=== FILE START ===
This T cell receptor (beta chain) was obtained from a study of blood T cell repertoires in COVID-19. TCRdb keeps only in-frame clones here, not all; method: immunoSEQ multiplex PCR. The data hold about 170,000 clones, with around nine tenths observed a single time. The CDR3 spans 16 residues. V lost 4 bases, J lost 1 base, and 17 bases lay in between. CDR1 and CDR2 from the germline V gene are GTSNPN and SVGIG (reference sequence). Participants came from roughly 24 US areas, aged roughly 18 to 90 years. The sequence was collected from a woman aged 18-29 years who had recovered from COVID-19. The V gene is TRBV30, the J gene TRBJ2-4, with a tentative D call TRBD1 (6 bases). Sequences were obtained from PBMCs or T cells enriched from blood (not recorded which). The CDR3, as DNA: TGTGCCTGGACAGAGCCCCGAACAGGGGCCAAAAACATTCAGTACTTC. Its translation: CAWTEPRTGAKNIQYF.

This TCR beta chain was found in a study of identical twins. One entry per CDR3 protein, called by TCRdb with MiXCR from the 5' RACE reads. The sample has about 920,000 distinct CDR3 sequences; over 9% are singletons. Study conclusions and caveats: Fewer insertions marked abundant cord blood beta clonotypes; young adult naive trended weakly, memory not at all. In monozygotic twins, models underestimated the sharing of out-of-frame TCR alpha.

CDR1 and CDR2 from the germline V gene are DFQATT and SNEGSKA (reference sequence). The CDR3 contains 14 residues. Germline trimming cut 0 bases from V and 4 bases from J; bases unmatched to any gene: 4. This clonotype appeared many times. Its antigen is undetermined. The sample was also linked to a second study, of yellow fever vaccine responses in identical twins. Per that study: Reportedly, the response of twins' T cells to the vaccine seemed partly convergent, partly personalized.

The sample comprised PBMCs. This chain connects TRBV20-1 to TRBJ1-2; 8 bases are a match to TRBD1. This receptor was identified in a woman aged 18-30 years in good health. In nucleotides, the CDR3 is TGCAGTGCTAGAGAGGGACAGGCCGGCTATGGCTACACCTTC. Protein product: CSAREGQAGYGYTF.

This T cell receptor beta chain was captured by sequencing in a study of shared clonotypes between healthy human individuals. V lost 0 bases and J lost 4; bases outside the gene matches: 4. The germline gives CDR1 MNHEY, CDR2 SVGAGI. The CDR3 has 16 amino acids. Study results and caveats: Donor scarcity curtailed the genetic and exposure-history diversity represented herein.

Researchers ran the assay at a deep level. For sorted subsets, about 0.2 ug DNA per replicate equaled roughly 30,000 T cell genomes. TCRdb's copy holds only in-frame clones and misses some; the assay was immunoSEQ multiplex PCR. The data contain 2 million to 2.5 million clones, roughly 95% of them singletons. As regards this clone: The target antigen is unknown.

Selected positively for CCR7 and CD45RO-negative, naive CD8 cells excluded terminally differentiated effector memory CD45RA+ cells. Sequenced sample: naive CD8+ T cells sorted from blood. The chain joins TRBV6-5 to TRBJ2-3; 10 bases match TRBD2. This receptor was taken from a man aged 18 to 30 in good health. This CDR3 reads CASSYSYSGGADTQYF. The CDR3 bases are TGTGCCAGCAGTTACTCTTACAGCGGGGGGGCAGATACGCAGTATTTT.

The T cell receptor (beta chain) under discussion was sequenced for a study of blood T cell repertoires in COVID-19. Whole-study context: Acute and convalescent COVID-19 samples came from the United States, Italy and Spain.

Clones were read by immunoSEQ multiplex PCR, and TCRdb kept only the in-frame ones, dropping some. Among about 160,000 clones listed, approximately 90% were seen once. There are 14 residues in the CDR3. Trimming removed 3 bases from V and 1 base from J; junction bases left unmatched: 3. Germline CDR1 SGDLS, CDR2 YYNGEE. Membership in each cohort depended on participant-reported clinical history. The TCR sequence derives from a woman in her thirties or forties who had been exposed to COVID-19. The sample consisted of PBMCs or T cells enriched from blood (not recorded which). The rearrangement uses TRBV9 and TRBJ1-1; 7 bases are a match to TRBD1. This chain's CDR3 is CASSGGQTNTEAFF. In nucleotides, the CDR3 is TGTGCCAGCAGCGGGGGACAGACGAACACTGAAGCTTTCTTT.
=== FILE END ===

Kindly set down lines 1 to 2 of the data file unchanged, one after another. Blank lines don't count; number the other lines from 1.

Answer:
This T cell receptor (beta chain) was obtained from a study of blood T cell repertoires in COVID-19. TCRdb keeps only in-frame clones here, not all; method: immunoSEQ multiplex PCR. The data hold about 170,000 clones, with around nine tenths observed a single time. The CDR3 spans 16 residues. V lost 4 bases, J lost 1 base, and 17 bases lay in between. CDR1 and CDR2 from the germline V gene are GTSNPN and SVGIG (reference sequence). Participants came from roughly 24 US areas, aged roughly 18 to 90 years. The sequence was collected from a woman aged 18-29 years who had recovered from COVID-19. The V gene is TRBV30, the J gene TRBJ2-4, with a tentative D call TRBD1 (6 bases). Sequences were obtained from PBMCs or T cells enriched from blood (not recorded which). The CDR3, as DNA: TGTGCCTGGACAGAGCCCCGAACAGGGGCCAAAAACATTCAGTACTTC. Its translation: CAWTEPRTGAKNIQYF.

This TCR beta chain was found in a study of identical twins. One entry per CDR3 protein, called by TCRdb with MiXCR from the 5' RACE reads. The sample has about 920,000 distinct CDR3 sequences; over 9% are singletons. Study conclusions and caveats: Fewer insertions marked abundant cord blood beta clonotypes; young adult naive trended weakly, memory not at all. In monozygotic twins, models underestimated the sharing of out-of-frame TCR alpha.